The head of a global standard setter for corporate sustainability disclosures said he expected more than 40 countries to adopt initial rules on climate reporting when they go live in 2024.
Despite parts of the data underpinning the disclosures remaining patchy, and with some companies further ahead than others, getting rules in place quickly is seen as a crucial part of the world’s transition to a low-carbon economy.
The big challenge now, ISSB Chair Emmanuel Faber told Reuters, was in recognising that disclosures were effectively a new “language” and to help companies, investors and regulators get used to it.
“We believe that the sooner market participants start to speak the language, to use the language … the more profound the adoption of that language will be and the faster, more fluent everyone will be about actually counting what counts.”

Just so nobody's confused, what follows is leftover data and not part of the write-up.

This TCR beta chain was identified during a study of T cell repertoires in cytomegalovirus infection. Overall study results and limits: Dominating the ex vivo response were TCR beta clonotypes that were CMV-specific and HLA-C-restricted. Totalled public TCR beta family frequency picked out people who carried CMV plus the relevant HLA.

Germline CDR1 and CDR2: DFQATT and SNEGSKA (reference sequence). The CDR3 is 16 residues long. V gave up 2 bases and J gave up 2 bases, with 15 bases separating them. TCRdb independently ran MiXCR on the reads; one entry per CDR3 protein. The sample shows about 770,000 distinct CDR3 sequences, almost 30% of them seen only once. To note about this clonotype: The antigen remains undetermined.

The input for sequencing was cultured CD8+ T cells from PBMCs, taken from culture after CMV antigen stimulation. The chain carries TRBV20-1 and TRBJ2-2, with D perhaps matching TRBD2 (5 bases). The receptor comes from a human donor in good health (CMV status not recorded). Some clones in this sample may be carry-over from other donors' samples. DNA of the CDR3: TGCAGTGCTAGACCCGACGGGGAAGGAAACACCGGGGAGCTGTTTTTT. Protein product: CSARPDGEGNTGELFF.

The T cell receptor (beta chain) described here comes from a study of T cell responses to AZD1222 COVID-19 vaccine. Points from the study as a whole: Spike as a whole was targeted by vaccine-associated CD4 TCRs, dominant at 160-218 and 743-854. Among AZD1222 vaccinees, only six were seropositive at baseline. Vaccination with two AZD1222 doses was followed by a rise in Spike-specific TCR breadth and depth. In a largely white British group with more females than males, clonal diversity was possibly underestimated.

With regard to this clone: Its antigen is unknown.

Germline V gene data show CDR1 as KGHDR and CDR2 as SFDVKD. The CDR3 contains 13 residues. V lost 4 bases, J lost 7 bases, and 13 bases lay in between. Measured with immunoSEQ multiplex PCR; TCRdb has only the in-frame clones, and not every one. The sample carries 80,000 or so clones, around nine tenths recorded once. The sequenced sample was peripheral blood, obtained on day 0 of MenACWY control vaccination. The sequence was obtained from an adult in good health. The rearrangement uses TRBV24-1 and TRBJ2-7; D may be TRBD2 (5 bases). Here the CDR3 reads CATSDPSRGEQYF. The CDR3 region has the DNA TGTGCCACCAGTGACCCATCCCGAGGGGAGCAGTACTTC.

Launched at the COP26 climate talks in 2021 with the backing of multiple countries, Faber said he expected them all to use the ISSB framework as a baseline when the so-called S1 and S2 climate disclosure rules go live.
“I think more than 45 jurisdictions supported the creation of ISSB 18 months ago. I don’t think they’ve changed their mind. But we haven’t suddenly engaged in any organised manner with any of them.
It will be up to a country to decide whether to implement ISSB disclosures, with the United States and European Union having chosen to introduce their own respective norms in moves companies hope won’t lead to multiple or conflicting disclosure ‘languages’.
Faber said ISSB would start a consultation in the second quarter over its next goal, which included expanding the climate-related issues captured by the rules, with feedback due by year-end.
“We think that momentum is critical here. We have immediately started research to add more pixels to our climate standards looking at biodiversity, water, deforestation and human capital-related, climate-related, topics, like reskilling of the workforce, for instance, if you change your business models.”
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